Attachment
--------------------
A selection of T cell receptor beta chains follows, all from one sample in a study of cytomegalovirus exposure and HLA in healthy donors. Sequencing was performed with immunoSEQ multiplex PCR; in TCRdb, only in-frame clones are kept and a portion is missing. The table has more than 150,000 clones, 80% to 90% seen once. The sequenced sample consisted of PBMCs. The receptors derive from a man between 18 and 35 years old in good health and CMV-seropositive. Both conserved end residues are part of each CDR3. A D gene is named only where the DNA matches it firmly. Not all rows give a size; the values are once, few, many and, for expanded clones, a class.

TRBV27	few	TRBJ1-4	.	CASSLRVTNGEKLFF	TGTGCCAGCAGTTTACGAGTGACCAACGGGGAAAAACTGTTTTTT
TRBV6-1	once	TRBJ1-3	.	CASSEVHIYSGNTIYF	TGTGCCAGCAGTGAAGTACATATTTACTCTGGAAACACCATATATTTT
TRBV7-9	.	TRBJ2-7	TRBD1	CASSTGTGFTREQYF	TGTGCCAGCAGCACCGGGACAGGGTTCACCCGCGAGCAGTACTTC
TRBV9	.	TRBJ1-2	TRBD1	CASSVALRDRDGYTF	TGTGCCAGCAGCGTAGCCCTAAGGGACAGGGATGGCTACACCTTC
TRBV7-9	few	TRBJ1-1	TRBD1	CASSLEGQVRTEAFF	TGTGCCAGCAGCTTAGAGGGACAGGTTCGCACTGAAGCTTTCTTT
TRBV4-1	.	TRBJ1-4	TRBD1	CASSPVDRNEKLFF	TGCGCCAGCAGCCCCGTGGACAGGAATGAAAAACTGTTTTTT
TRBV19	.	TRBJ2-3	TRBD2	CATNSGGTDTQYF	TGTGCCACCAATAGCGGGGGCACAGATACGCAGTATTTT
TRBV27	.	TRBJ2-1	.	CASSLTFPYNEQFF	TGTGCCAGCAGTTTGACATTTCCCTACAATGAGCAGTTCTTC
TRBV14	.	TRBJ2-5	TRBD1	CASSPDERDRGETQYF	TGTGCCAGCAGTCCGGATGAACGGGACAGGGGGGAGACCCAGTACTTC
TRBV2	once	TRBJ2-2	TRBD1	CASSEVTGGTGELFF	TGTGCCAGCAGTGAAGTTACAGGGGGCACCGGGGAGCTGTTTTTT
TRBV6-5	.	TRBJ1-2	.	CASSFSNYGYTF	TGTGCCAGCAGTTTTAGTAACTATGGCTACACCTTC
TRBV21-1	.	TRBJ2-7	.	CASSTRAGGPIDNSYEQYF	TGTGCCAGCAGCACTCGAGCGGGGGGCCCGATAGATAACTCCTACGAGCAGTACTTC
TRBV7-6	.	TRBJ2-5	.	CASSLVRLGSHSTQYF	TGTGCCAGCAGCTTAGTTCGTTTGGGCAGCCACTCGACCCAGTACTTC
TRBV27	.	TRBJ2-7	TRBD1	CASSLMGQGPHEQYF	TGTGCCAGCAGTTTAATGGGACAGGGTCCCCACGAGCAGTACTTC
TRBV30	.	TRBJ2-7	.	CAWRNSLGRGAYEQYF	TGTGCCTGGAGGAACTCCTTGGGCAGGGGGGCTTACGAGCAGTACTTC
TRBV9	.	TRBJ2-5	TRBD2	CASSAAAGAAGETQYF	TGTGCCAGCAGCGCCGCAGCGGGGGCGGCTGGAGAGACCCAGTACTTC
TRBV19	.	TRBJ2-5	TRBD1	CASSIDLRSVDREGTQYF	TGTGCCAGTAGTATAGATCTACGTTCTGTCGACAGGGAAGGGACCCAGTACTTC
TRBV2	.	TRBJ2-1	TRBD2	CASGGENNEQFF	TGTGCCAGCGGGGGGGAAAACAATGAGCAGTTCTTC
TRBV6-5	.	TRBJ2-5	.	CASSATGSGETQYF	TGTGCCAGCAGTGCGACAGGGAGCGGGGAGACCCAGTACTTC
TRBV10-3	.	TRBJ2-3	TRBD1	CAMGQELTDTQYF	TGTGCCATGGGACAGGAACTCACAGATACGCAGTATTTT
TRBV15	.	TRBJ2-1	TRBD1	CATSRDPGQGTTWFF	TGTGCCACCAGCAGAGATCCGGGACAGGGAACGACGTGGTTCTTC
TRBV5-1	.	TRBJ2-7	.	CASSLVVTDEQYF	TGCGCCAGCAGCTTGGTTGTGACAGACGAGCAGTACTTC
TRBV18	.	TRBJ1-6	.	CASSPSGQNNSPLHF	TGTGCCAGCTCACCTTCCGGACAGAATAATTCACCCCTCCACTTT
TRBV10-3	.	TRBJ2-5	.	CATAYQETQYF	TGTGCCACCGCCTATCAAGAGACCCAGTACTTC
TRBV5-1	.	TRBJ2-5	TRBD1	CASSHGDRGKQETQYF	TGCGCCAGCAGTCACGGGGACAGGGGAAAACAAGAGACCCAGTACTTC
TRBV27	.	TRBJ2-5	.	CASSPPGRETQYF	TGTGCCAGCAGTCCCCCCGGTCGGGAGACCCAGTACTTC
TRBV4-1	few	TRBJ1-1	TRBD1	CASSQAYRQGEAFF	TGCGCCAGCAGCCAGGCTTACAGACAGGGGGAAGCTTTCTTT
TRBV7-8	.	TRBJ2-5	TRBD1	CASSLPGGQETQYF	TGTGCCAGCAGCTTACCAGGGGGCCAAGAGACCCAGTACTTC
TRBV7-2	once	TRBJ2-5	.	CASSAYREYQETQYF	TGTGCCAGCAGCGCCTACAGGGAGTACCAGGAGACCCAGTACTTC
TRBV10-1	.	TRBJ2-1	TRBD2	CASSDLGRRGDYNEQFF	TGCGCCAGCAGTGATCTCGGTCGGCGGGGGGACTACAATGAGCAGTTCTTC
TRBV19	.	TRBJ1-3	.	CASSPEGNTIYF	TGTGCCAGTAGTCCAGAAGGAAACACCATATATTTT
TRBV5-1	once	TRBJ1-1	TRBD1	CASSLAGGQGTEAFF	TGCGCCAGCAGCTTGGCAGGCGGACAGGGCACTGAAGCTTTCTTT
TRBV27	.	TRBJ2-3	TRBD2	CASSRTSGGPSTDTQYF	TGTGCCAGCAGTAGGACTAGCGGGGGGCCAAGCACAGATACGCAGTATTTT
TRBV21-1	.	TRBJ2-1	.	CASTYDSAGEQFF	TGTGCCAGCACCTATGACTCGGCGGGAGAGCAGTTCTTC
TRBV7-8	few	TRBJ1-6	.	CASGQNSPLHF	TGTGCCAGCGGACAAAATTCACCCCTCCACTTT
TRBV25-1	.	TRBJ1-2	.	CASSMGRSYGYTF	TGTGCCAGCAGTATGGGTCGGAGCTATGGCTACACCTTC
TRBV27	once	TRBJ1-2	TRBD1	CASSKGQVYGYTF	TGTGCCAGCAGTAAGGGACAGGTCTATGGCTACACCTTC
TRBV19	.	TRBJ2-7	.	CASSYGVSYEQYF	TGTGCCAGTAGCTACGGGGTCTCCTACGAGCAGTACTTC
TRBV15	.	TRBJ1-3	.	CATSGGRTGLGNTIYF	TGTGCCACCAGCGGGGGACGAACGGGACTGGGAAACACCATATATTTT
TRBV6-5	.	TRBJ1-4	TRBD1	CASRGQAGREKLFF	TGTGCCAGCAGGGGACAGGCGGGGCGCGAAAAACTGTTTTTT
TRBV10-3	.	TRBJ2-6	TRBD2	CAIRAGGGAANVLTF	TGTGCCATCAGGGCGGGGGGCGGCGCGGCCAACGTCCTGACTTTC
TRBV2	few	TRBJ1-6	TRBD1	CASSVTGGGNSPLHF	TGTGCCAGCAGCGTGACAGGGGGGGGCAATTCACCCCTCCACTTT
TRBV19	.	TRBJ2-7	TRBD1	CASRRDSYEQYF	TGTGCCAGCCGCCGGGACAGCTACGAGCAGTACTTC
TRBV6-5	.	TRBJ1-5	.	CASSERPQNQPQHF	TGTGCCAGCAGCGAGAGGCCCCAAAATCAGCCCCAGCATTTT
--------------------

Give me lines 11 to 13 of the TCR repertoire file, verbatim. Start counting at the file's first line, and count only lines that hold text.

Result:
TRBV2	once	TRBJ2-2	TRBD1	CASSEVTGGTGELFF	TGTGCCAGCAGTGAAGTTACAGGGGGCACCGGGGAGCTGTTTTTT
TRBV6-5	.	TRBJ1-2	.	CASSFSNYGYTF	TGTGCCAGCAGTTTTAGTAACTATGGCTACACCTTC
TRBV21-1	.	TRBJ2-7	.	CASSTRAGGPIDNSYEQYF	TGTGCCAGCAGCACTCGAGCGGGGGGCCCGATAGATAACTCCTACGAGCAGTACTTC